Back over the tracks, past the library, in the dankest corner of the dankest food court in the downright dank Sunshine Plaza, the suburb's growing Burmese community dines at Federal Taung Zalat, a hole-in-the-wall that 100 per cent justifies the trip out west in itself. The Burmese national dish is a noodle soup called mohinga and it is a revelation, combining thin vermicelli noodles in a fish stock with spring onions, coriander, eggs boiled and scrambled and a crispy, crushed chickpea fritter that cracks like praline and absorbs the soothing notes of the stock. There's no way to order incorrectly here, but if you're after brute protein go the goat curry – an ominous crimson oil runs off each chunk on its way out of the bowl, functioning more like a deeply aromatic wash than a gravy.


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Heading north over Ballarat Road into deep suburbia, The Original Maltese Pastizzi Co. is a model example of doing one thing well – well, many things well, the siu mai-shaped qassatat pastry for one, but especially the pastizzi. The scent of yeasty dough hangs throughout the humble shop brightened by Maltese snacks and tinned goods, soccer jerseys and amusing tea towels emblazoned with classic recipes and rude jokes about Italians ("I said I wanna two pizz of toast, I wanna two pizz on the table!"). The pastizzi ($1.50 each) – impossibly light and flaky pastry coaxed into diamonds ("It's not easy! A lot of work goes into the pastry!") – are filled with sweet or savoury fillings, including ricotta and bacon, mushy peas, and nutella and banana. Eat them at the counter looking out onto the street with a lovingly foamed mugaccino and nab a frozen dozen to take home (from $7.50).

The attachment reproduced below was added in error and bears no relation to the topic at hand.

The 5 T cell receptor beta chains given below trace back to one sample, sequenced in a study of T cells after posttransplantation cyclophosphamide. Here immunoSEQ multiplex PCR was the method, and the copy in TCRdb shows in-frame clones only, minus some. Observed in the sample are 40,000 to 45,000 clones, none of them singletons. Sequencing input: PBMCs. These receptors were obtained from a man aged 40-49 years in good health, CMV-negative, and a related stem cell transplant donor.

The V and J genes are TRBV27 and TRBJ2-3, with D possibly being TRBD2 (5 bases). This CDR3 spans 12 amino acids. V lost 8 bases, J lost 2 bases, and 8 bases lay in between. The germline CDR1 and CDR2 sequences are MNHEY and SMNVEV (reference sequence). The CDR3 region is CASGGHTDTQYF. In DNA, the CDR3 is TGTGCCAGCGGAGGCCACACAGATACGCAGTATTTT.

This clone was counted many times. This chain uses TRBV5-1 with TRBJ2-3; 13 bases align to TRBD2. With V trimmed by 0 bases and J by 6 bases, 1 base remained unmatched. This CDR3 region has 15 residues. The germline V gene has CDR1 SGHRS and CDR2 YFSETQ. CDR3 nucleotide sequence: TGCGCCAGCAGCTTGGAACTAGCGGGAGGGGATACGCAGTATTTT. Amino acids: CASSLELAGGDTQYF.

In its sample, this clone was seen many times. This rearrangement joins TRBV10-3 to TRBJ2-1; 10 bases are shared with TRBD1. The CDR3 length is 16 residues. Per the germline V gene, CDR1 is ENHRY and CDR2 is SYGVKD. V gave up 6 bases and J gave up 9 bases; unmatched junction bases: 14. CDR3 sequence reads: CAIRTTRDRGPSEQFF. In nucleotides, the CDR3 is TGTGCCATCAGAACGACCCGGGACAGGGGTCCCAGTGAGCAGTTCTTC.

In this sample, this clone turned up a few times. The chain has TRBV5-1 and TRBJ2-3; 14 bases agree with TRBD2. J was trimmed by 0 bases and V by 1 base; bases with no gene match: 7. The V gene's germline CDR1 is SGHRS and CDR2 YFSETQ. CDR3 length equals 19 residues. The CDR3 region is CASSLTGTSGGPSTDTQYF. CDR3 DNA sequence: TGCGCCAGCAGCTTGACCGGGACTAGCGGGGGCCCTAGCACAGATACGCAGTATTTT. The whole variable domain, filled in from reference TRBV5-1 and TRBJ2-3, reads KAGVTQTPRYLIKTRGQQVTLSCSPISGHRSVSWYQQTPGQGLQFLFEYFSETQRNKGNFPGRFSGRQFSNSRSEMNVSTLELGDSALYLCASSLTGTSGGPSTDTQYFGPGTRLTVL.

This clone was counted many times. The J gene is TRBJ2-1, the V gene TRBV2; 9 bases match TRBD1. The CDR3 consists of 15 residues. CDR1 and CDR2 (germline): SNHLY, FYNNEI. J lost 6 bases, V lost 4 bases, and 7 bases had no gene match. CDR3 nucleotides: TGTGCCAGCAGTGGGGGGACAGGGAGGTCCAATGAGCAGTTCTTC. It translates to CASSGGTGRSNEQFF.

Spicy King, 21 Sun Crescent

Panjali Malaysian and Indian Restaurant, 10 Sun Crescent

Federal Taung Zalat, Sunshine Plaza, 324-328 Hampshire Road

The Original Maltese Pastizzi Co., 19 Suffolk Road

Co Do Vietnamese restaurant in Sunshine on October 5, 2014 in Melbourne, Australia.  (Photo by Craig Sillitoe/Fairfax Media)

Co Do Vietnamese restaurant in Sunshine. Photo: Craig Sillitoe